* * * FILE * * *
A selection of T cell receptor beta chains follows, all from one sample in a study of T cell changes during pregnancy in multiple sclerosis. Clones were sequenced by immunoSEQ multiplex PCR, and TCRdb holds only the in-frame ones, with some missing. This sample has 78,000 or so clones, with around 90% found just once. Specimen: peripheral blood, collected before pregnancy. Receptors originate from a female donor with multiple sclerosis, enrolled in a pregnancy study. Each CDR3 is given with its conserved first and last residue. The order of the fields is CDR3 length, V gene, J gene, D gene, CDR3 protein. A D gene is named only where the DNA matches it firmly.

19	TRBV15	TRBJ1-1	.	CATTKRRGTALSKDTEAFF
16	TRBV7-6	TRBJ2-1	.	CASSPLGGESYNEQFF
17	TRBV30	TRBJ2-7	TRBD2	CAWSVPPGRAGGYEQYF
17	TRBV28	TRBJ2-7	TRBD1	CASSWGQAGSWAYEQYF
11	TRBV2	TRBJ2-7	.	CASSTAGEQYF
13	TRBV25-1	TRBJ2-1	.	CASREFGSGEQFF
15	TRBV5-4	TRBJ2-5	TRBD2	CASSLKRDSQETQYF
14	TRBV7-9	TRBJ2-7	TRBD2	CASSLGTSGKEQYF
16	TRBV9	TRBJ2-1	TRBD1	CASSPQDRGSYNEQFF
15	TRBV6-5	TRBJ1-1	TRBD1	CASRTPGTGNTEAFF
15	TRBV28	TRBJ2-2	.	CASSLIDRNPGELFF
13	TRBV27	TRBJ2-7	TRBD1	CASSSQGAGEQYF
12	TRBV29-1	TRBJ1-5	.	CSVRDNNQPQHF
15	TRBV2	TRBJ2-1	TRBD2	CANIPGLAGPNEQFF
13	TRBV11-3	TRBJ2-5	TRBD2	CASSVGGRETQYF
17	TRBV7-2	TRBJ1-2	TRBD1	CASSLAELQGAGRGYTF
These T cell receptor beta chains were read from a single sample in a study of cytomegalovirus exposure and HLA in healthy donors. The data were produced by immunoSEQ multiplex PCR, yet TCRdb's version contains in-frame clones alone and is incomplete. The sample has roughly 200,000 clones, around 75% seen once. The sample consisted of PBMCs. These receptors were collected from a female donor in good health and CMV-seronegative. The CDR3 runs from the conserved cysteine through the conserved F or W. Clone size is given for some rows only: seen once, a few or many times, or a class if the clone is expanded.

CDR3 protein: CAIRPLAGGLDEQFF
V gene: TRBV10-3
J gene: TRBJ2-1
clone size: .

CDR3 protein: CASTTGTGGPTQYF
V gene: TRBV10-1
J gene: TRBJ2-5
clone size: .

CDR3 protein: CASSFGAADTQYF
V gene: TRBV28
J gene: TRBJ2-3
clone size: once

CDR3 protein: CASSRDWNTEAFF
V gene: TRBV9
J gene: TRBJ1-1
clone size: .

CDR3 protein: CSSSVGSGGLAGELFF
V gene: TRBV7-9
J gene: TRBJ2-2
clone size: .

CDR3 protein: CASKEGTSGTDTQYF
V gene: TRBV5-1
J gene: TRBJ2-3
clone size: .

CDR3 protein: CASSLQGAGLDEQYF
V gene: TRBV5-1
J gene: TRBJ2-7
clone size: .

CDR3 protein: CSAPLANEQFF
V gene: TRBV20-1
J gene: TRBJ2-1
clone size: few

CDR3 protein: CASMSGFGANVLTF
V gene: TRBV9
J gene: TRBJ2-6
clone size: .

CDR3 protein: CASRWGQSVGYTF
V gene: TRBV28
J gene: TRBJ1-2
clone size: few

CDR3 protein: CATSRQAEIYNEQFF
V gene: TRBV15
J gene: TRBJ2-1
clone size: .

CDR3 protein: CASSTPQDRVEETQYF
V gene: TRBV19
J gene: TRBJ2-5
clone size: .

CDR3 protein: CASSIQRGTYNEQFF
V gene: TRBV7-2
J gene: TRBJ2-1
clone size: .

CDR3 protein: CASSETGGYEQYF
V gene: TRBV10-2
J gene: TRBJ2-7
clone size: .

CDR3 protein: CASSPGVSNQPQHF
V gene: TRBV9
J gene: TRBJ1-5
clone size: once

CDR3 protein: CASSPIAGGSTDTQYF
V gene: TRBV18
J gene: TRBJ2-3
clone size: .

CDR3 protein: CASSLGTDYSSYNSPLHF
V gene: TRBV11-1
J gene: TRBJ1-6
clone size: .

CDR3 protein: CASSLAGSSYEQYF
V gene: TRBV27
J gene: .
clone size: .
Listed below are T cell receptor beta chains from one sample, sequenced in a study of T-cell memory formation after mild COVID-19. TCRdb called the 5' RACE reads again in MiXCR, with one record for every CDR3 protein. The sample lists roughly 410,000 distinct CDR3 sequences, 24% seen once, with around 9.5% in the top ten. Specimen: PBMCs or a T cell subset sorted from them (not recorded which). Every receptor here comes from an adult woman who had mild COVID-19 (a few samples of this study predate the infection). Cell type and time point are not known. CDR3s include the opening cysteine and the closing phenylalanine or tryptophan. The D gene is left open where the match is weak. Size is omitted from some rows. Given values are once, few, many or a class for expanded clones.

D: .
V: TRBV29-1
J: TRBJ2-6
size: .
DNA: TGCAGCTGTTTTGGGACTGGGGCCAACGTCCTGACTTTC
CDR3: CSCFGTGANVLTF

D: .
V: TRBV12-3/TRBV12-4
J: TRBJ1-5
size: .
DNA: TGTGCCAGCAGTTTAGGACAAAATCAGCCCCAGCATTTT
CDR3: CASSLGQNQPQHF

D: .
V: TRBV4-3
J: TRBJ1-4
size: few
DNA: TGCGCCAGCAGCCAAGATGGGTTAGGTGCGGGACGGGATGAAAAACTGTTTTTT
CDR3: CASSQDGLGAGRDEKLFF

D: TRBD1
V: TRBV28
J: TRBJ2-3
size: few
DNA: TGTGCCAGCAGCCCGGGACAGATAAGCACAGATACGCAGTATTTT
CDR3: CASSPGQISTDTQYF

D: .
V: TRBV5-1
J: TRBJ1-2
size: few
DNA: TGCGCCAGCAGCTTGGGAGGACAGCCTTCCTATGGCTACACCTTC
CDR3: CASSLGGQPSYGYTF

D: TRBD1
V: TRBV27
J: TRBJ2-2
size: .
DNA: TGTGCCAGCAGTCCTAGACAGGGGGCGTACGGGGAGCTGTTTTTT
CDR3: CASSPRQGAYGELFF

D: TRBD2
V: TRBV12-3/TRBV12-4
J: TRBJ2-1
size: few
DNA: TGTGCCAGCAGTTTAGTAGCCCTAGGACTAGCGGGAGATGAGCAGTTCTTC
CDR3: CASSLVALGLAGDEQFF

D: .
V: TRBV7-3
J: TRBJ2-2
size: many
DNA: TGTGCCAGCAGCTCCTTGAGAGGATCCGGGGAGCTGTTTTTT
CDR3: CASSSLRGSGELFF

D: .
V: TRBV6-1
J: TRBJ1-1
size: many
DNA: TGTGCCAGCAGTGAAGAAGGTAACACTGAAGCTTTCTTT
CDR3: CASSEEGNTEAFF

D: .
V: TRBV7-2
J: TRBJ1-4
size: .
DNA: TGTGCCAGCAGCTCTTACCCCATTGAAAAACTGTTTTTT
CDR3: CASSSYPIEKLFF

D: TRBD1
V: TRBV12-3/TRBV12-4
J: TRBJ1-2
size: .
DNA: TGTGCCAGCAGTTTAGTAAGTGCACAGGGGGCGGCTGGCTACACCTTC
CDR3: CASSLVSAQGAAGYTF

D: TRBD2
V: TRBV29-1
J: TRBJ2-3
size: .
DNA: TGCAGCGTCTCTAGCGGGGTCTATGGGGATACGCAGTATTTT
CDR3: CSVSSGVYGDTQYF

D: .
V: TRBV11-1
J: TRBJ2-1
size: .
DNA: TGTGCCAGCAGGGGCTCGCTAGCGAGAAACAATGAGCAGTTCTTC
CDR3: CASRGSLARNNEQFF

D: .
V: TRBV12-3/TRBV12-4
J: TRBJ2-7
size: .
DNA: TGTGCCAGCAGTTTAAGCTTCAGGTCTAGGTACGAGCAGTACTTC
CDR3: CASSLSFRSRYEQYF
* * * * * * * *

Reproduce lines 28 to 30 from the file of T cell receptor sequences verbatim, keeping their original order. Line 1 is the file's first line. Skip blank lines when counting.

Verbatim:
V gene: TRBV28
J gene: TRBJ2-3
clone size: once